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There's a great camp for your child

Finding it can be a fun family project.

Summer camp is not just a way to keep children busy when school is out. Camps aren’t “one size fits all.” The more time you put into choosing a camp that fits your child, the better your chances to gain peace of mind and a happy camper.

Choosing the right camp can be time-consuming, but it doesn’t have to be a chore. Involving children in the process can create fun family activities.

Start with a family meeting to discuss options such as day or overnight camp, coed versus a boys’ or girls’ camp, and whether a specialty camp or traditional camp experience will best suit your child.

“Traditional camps are great for children who have varied interests or are trying camp for the first time,” says Andrew Yankowitz, director of Tall Pines Day Camp in Williamstown, NJ.

He adds, “Once campers have been exposed to many activities, sometimes they like to focus on one specific sport or activity at a specialty camp. Consider a camp that engages and develops children from the earliest age —  one that can meet the long-term needs of your family.”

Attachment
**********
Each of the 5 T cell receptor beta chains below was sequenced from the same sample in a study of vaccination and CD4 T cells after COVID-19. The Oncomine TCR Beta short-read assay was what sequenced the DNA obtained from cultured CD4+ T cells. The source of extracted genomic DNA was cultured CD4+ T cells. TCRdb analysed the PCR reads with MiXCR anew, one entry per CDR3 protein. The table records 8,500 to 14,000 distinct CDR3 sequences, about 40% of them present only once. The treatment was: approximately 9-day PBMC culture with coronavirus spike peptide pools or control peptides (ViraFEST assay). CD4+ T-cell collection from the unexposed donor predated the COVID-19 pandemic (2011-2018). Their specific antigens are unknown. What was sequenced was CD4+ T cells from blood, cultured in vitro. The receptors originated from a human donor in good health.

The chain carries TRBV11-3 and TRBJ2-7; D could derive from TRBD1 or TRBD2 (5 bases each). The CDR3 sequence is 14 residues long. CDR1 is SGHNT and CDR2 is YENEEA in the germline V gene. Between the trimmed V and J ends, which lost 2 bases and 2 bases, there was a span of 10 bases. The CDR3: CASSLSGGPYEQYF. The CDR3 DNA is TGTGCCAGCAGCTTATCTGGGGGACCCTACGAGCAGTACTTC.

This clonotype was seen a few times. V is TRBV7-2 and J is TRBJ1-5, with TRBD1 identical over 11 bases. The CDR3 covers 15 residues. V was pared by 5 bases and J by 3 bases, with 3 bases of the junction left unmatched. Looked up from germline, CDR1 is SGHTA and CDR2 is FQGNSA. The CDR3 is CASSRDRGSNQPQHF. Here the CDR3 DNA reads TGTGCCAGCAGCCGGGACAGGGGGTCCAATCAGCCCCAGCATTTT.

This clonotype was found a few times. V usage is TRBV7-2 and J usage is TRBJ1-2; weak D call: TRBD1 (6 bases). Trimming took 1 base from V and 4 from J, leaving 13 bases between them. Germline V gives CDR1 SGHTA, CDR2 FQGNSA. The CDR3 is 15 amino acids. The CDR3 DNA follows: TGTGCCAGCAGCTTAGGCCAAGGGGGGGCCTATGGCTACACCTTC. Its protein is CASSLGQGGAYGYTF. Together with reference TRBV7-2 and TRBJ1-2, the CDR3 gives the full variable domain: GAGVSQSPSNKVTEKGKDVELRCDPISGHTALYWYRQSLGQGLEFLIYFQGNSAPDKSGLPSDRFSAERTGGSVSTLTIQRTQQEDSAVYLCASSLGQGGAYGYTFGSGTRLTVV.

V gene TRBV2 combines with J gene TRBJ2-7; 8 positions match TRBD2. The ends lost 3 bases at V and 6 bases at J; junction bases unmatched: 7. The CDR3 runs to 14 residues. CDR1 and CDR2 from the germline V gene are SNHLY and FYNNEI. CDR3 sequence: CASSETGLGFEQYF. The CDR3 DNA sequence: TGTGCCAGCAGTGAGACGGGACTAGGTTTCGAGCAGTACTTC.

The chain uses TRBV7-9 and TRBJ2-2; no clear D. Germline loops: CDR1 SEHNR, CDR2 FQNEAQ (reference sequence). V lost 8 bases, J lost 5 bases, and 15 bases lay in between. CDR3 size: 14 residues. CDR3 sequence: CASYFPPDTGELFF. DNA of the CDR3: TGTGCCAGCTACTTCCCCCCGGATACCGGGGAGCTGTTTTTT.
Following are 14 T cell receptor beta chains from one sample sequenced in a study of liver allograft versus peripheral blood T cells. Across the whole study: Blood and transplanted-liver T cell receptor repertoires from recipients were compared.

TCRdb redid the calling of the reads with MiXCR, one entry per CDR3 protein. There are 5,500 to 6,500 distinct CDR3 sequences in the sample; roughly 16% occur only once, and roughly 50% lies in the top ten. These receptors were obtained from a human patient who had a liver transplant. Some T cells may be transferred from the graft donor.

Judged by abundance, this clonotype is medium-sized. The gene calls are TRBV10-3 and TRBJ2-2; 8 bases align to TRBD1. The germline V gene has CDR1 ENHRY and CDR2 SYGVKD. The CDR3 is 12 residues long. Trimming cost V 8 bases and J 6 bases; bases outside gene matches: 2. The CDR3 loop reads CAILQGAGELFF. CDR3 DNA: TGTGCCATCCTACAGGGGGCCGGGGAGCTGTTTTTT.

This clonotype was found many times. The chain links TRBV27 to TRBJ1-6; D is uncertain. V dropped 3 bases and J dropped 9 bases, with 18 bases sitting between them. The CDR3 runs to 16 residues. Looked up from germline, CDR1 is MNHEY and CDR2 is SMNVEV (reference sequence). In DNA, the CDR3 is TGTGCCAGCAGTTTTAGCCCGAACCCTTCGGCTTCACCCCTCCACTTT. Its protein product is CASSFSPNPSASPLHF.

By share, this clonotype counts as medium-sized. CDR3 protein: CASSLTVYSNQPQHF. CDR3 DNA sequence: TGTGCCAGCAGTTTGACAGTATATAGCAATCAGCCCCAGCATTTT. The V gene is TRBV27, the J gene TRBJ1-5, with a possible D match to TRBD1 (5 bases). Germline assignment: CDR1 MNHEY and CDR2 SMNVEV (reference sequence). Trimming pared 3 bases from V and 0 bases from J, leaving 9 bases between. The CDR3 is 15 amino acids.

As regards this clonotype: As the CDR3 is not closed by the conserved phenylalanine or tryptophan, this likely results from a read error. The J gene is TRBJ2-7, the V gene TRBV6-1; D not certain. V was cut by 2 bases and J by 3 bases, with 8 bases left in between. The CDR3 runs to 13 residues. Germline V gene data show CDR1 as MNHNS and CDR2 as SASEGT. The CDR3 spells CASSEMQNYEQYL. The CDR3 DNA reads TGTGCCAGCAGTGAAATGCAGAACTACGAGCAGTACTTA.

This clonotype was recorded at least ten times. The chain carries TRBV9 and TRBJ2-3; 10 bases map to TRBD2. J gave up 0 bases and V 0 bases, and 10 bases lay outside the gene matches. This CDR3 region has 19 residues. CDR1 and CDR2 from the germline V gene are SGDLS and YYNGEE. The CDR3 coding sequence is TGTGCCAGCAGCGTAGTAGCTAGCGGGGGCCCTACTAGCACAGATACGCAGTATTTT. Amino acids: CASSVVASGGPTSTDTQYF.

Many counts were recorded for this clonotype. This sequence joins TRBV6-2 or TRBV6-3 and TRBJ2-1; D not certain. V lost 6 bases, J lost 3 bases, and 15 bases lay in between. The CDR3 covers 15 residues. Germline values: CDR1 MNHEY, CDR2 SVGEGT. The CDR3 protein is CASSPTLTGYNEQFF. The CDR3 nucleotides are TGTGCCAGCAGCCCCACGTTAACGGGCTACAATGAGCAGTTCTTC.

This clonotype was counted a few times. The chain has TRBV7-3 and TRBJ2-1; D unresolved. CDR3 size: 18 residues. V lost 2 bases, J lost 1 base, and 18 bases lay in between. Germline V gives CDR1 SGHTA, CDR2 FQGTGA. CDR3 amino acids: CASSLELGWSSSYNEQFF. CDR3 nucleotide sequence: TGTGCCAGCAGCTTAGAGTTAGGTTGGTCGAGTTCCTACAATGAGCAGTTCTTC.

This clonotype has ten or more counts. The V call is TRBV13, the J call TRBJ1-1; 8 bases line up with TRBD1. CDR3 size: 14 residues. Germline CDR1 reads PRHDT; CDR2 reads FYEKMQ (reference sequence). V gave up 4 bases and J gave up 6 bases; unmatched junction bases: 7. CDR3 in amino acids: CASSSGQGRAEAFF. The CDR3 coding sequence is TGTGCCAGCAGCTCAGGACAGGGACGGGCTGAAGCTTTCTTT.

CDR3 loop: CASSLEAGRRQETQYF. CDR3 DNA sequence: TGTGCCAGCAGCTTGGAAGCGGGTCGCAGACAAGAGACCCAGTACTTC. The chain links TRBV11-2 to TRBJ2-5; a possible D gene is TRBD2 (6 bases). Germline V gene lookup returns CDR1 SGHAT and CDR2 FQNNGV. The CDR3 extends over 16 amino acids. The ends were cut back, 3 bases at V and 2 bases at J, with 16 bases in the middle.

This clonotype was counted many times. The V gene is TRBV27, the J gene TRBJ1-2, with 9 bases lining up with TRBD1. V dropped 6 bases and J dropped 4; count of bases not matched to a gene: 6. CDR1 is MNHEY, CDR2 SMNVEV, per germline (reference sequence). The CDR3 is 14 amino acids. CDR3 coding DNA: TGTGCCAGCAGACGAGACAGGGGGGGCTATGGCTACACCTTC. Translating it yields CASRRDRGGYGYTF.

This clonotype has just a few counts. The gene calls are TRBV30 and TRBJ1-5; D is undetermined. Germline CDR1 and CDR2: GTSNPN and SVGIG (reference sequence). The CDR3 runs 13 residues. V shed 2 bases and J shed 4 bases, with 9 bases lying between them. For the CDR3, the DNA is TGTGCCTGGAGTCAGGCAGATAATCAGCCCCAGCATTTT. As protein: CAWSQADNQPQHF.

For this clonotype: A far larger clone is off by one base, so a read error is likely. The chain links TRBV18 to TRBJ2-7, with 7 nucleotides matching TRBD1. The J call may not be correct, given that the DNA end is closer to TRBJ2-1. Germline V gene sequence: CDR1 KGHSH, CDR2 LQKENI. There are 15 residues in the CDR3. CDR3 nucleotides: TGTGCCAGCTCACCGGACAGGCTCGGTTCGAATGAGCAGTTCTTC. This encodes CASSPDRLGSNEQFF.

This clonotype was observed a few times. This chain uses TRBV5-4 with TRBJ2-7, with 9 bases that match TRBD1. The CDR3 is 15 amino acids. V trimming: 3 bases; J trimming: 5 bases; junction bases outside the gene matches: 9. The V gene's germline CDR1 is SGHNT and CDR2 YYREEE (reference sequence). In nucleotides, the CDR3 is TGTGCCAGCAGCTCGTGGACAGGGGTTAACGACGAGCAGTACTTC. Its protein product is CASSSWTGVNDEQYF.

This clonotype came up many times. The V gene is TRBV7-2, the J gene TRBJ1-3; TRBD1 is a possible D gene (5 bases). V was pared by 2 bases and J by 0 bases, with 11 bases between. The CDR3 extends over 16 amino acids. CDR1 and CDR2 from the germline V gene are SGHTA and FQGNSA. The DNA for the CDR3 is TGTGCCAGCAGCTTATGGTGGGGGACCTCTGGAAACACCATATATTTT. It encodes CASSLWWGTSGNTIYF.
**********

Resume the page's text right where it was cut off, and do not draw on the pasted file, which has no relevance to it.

Choose candidates

Where to find camps

Once you’ve identified your basic needs, it’s time to find camps that meet your summer schedule and family budget.

• Visit the MetroKids Camp Guide.

• Visit the American Camp Association’s  FindACamp search engine or call 800-428-CAMP, ext. 526 for free personal assistance.

• Ask family, friends and school counselors for recommendations.

Keep a log of camp websites that look interesting, and request free brochures and videos by mail if available. Then include your child as you look at brochures, visit camp websites  or watch DVDs.

Once you’ve identified programs that seem like a good match, schedule camp visits to meet the director and tour the camp facility, if possible. “Ask about the staff’s qualifications, backgrounds, and training, particularly if your child wants to pursue a special interest,” says Greg Ackerman, director of ESF Camps, which operates specialty and traditional camps, in southeasterm PA and Moorestown, NJ.

Special factors

“Many specialty camps are founded by people who want to pass on their enthusiasm for a particular sport or activity,” adds Neil Corbett, program director of Camp Watonka, a science-oriented overnight camp for boys ages 7 to 15 in Hawley, PA.

Sending your children to the same camp is convenient and may even provide sibling discounts, but this choice works only if the camp matches both kids’ needs.

 “It is important that each camper fits with the camp program and philosophy and can function appropriately in a small group, particularly when living communally for up to a couple of months,” says Corbett.

Ellen Warren writes for the American Camp Association (ACA) Keystone regional office serving Pennsylvania and Delaware. Learn more at Acacamps.org/keystone and Campparents.org.

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